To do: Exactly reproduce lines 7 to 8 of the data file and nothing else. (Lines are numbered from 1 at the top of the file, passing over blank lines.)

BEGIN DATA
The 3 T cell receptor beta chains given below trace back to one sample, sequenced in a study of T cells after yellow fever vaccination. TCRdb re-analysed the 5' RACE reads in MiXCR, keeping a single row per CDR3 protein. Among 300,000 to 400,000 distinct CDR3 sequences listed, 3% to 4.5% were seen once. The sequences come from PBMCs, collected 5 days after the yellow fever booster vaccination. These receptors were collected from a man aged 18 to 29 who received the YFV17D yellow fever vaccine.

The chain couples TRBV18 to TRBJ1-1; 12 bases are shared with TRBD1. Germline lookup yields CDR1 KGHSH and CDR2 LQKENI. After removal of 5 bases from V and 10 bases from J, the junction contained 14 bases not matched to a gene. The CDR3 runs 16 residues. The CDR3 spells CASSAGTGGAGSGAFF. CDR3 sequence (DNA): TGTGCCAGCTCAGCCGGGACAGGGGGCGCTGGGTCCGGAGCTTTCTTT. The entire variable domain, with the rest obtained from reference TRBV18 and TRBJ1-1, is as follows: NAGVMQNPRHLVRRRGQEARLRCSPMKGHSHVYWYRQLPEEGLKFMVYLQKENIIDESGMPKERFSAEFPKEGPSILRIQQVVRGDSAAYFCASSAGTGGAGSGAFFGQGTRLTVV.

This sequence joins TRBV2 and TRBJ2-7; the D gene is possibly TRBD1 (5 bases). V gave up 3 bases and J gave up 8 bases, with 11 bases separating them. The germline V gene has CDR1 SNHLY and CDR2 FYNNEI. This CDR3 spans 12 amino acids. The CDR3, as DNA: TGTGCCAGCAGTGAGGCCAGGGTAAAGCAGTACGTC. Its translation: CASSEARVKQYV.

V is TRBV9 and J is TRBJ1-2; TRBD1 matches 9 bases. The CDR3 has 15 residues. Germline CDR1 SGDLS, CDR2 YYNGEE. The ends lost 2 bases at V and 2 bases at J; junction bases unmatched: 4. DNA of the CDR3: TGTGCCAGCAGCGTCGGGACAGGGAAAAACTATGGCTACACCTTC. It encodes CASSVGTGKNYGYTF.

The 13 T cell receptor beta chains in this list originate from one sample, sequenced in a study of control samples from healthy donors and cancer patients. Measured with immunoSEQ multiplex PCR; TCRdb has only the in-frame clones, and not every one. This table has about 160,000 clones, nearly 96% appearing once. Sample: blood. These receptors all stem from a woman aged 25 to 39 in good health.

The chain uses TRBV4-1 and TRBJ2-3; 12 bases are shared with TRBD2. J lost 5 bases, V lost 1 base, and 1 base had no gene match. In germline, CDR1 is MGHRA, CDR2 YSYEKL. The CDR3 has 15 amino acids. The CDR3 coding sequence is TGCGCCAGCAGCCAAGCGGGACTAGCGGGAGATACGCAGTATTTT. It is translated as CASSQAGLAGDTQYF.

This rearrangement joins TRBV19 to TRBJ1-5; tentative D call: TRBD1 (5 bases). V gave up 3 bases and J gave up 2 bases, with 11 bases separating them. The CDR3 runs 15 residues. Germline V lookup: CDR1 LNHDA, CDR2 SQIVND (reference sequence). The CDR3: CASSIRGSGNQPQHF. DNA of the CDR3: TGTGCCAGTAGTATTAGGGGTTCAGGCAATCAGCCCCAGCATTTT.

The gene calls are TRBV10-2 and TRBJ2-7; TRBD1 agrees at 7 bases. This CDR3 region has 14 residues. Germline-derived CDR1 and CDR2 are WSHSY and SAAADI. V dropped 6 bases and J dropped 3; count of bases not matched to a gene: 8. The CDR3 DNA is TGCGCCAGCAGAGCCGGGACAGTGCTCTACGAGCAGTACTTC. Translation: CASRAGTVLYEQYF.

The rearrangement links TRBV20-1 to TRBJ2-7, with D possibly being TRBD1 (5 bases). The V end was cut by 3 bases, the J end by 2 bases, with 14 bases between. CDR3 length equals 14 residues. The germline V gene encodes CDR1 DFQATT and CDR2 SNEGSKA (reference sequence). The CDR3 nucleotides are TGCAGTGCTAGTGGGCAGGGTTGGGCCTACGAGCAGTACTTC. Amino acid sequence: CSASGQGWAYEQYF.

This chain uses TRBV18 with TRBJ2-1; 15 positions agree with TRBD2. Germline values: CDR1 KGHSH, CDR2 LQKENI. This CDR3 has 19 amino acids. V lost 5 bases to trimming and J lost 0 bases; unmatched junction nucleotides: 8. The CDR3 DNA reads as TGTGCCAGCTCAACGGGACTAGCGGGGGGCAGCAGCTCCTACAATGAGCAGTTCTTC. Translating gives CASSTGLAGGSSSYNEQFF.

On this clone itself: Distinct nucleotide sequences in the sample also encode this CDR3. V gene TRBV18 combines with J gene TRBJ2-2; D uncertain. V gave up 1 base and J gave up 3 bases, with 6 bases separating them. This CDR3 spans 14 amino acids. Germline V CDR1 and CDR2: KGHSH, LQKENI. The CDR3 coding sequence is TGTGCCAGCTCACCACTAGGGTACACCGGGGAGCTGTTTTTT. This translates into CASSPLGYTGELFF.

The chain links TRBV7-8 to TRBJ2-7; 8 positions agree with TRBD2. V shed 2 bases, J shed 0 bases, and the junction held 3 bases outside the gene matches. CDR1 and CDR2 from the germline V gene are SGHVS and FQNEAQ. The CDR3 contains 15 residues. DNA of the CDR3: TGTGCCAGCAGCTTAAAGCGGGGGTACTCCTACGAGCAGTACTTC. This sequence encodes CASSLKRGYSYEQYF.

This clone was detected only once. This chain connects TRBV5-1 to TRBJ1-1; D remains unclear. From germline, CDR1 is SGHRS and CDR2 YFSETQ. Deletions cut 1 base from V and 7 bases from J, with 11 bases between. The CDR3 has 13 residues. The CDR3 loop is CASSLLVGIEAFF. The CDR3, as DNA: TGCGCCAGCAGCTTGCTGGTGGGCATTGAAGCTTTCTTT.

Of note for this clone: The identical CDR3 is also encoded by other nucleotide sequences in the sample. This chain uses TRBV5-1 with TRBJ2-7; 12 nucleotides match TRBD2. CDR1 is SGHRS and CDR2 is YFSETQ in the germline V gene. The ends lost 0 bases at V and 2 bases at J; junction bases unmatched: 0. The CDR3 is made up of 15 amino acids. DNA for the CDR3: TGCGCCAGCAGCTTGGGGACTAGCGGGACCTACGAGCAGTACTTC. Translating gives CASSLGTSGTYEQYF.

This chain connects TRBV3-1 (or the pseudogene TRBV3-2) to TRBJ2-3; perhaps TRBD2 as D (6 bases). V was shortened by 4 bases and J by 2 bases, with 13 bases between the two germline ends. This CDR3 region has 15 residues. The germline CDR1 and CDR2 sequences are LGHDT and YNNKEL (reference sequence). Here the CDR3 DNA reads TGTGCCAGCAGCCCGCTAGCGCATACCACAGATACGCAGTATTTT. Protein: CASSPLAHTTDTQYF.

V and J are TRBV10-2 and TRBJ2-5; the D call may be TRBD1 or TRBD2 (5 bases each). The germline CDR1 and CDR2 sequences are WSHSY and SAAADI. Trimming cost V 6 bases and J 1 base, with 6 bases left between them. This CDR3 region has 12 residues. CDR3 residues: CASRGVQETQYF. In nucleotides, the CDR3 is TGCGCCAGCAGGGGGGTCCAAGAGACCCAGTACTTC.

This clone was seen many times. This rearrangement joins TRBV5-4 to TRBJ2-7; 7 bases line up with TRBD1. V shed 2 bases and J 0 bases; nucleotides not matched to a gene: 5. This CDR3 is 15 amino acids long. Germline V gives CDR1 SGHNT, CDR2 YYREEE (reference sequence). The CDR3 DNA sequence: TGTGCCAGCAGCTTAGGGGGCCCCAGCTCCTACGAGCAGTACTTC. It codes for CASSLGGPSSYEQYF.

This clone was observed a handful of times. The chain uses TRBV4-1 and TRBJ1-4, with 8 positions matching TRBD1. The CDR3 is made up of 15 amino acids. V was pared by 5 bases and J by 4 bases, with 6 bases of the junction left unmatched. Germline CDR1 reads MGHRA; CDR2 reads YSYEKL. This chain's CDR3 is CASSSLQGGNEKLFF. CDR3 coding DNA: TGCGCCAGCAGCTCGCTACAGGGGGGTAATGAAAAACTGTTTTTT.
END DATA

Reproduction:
This rearrangement joins TRBV19 to TRBJ1-5; tentative D call: TRBD1 (5 bases). V gave up 3 bases and J gave up 2 bases, with 11 bases separating them. The CDR3 runs 15 residues. Germline V lookup: CDR1 LNHDA, CDR2 SQIVND (reference sequence). The CDR3: CASSIRGSGNQPQHF. DNA of the CDR3: TGTGCCAGTAGTATTAGGGGTTCAGGCAATCAGCCCCAGCATTTT.

The gene calls are TRBV10-2 and TRBJ2-7; TRBD1 agrees at 7 bases. This CDR3 region has 14 residues. Germline-derived CDR1 and CDR2 are WSHSY and SAAADI. V dropped 6 bases and J dropped 3; count of bases not matched to a gene: 8. The CDR3 DNA is TGCGCCAGCAGAGCCGGGACAGTGCTCTACGAGCAGTACTTC. Translation: CASRAGTVLYEQYF.